This is #2 in our cyborg mythologies series, where we explore the cyborg as a historical being intertwined within mythologism, ancient religion and sacred iconology. A way to envision the technologies of the present through the imaginations of the past.
The year is 1st century AD. Jesus Christ, the son of God, is born and living amidst the estimated 300 million humans that existed on planet Earth at the time. Imagine the greenery, the pristine landscapes, the simple farm lives and the small communities. But, the people who witnessed Christ’s miracles might have been a lot more sophisticated and advanced than one would assume.
The 1st century Judeans were far more technologically advanced than we’d imagine. Archaeologists have discovered early versions of many modern technologies that we find today as dated back to this ancient time period. From aqueducts to information technology, a lot of what we use in the present existed as tangible prototypes back in the day. With the establishment of scriptures, libraries to tablets we were able to document the histories that are now accessible to us at the click of a button. The earliest version of a battery, and even the first computer were all inventions that belonged to the days of the Christ. By interacting with these technologies, improving on them, and depending on them, we are all already cyborgs; we have been, for as long as we’ve lived.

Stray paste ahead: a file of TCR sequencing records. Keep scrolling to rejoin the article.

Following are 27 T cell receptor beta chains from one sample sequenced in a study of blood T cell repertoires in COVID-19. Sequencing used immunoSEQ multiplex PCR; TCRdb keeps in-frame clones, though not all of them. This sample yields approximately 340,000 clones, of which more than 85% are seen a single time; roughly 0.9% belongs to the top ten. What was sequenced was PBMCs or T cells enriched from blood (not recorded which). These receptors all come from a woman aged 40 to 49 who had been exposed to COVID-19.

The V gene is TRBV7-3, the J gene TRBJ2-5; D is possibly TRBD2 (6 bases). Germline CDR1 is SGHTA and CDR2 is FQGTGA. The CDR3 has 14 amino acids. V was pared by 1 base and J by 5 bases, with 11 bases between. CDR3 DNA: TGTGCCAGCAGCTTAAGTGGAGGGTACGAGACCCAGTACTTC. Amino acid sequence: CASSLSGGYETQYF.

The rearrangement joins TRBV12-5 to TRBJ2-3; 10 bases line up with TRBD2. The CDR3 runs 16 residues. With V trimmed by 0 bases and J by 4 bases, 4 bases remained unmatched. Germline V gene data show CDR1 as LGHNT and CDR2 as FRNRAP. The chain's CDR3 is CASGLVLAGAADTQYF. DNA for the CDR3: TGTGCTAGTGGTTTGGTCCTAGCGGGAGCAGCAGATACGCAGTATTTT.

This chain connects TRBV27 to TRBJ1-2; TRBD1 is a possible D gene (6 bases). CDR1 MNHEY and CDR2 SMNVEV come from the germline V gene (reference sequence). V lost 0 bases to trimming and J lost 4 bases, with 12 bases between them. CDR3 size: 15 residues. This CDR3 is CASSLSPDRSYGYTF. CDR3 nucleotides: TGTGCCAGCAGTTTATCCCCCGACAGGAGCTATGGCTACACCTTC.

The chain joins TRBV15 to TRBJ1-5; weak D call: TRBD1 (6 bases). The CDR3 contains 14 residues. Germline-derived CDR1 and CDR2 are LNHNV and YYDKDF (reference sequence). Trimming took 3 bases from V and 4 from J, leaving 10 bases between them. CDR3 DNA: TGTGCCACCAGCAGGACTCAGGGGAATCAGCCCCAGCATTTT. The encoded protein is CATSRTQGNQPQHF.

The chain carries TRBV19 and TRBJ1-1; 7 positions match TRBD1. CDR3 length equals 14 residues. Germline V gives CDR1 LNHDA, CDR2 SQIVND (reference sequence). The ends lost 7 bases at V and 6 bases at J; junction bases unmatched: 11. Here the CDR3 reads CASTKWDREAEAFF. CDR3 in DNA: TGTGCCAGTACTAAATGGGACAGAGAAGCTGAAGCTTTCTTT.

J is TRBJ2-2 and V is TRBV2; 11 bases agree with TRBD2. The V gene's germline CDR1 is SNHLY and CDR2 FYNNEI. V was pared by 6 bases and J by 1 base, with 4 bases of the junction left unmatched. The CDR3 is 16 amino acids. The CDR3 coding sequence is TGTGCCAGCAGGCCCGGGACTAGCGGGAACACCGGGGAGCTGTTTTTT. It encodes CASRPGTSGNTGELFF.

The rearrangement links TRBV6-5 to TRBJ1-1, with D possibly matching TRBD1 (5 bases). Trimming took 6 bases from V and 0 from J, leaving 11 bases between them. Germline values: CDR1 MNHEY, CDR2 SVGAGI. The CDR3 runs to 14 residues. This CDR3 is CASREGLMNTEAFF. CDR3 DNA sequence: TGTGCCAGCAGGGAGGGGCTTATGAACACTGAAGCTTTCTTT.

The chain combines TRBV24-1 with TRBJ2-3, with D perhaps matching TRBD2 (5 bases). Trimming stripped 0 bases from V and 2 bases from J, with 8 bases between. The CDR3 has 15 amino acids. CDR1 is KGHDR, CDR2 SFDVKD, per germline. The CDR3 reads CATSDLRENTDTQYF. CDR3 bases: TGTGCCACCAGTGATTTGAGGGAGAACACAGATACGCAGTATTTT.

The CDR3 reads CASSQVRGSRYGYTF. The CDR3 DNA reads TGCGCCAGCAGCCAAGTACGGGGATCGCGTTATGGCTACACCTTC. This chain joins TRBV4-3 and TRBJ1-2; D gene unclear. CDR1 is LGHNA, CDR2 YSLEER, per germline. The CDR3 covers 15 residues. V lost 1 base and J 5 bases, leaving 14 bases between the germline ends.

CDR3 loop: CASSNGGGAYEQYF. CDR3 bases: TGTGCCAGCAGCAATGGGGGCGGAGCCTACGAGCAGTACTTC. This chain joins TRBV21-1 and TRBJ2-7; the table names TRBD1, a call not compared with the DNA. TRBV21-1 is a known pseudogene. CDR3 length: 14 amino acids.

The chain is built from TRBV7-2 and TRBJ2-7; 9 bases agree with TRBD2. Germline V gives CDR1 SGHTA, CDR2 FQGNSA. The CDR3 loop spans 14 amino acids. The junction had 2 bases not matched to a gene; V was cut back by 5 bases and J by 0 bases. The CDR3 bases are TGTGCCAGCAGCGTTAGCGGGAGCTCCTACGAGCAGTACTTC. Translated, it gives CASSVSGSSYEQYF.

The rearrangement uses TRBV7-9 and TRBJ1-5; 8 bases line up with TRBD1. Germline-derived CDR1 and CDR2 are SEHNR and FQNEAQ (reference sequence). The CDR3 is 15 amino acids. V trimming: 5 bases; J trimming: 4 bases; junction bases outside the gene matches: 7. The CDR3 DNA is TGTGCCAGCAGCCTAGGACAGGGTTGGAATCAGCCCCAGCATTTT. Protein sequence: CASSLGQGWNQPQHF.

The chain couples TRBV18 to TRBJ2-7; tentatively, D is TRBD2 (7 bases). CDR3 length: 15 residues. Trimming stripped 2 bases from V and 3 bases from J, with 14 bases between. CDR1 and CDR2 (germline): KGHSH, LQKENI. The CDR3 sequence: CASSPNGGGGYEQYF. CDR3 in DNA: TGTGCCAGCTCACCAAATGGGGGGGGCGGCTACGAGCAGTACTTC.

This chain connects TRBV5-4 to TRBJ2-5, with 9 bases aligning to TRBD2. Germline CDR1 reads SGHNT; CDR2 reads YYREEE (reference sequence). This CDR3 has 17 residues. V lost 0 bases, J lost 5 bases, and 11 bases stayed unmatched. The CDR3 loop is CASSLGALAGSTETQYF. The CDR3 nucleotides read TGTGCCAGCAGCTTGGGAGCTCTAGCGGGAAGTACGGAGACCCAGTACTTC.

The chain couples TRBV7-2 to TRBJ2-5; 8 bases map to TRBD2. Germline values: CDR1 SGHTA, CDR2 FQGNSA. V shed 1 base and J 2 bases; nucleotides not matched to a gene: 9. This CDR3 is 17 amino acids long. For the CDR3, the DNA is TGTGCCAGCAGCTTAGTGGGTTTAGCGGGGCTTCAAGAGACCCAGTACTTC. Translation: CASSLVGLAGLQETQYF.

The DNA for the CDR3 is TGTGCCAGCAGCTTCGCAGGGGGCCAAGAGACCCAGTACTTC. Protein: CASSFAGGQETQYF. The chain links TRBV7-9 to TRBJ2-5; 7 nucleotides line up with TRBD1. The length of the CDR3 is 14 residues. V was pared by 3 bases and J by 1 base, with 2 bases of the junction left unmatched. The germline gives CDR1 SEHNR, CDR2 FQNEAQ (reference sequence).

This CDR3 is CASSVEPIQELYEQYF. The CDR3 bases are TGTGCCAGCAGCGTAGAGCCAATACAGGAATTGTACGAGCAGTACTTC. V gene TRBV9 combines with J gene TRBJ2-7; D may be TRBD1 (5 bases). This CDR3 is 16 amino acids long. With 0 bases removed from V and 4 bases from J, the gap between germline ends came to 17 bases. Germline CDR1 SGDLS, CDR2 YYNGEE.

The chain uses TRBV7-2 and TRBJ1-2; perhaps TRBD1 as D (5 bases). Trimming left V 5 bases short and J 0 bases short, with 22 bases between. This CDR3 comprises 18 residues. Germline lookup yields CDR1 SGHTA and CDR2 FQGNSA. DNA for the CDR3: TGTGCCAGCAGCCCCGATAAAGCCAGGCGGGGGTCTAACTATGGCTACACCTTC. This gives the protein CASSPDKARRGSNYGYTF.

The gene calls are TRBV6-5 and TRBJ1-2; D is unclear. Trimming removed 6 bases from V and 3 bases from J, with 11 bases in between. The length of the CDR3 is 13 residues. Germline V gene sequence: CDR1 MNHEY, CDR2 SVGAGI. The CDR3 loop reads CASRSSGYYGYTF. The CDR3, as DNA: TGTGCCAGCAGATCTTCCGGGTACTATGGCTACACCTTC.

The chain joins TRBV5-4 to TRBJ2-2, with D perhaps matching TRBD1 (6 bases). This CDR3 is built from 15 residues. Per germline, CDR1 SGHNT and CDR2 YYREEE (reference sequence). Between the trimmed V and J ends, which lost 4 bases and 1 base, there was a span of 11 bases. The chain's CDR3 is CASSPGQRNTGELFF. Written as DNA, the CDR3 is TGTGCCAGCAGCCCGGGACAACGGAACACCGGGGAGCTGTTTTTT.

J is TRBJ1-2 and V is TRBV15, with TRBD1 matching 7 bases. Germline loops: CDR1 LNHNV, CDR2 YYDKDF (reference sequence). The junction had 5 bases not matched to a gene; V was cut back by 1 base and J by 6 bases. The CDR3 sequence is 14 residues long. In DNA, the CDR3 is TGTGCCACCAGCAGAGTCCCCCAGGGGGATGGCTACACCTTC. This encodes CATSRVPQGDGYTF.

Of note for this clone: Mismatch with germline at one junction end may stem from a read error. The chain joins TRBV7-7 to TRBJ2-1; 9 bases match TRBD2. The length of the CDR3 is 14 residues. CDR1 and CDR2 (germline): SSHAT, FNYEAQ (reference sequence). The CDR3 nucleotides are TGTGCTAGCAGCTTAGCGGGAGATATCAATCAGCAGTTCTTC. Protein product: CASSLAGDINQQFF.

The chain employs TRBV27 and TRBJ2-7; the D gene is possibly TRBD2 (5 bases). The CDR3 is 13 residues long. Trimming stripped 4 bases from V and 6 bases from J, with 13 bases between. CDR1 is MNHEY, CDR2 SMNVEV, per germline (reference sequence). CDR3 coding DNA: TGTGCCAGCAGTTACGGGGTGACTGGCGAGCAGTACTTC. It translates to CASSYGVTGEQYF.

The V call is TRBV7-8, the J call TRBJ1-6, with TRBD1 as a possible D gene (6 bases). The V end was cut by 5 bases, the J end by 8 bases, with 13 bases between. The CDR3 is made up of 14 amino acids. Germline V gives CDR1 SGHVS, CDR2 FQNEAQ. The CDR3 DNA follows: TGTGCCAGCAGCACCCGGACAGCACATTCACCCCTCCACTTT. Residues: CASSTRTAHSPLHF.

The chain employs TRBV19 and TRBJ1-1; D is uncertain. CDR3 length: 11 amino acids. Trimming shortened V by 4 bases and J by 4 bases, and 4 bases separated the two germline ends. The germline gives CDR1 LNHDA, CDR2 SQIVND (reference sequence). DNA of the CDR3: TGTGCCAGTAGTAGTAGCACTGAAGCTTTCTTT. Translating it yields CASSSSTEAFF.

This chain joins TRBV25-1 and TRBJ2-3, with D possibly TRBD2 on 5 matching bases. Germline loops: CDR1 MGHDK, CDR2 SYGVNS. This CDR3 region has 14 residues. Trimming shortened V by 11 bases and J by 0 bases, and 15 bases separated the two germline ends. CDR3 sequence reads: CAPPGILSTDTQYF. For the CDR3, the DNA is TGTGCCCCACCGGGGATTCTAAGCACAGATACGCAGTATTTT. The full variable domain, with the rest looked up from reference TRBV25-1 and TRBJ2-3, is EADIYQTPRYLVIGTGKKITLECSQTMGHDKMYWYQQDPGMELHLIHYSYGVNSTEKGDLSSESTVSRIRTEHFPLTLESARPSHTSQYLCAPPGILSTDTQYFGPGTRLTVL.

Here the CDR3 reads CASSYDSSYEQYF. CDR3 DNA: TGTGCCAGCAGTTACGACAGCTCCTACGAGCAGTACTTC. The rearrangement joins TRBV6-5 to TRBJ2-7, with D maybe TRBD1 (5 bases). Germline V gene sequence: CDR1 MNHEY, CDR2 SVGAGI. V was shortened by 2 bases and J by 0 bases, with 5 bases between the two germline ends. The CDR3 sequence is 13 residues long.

But, Jesus Christ was a simple man. Surely he had nothing to do with the great inventions of his time. Did that mean that he did not use technology at all? As someone used to the modern idea of technology, we’d assume not. Living in the digital age of the internet, AI and smartphones, we often take for granted all the simple technology around us that we absolutely cannot do without; Jesus couldn’t do without it either. Clothes, sandals, tools for carpentry, these are technologies taken for granted but, used by Jesus Christ, even depicted to be in use in visual renditions of the Bible. To stretch this further, he paid tax by prying a silver coin from a fish’s mouth, an example of a modern economic system, as the coin becomes a product of technology via its production.
He paid tax by prying a silver coin from a fish’s mouth, an example of a modern economic system, as the coin becomes a product of technology via its production.
This technological interaction followed Jesus till his death on a cross, a contraption that could not have been possible if not for the tools and techniques used to create it, it could be said that Jesus lived and died surrounded and aided by science and technology.
Jesus lived and died surrounded and aided by science and technology.
To think along the lines that we all are already cyborgs by virtue of the dependence and interaction with these technologies, Jesus — who is said to have walked the Earth in the bodily form of a man — was also a cyborg. And he will continue to be a cyborg for as long as he’s present in our religious scriptures.
It forces us to redefine our current, conservative ideas of technology and religion. As technology evolves with us, so should religion. In his second coming, our cyborg mythologies could indicate that Jesus would reincarnate as Robocop, or the Six Million Dollar Man; or perhaps Jesus has already returned and is omnipresent in the form of data. Who’s to say the Gods can’t keep up with technology?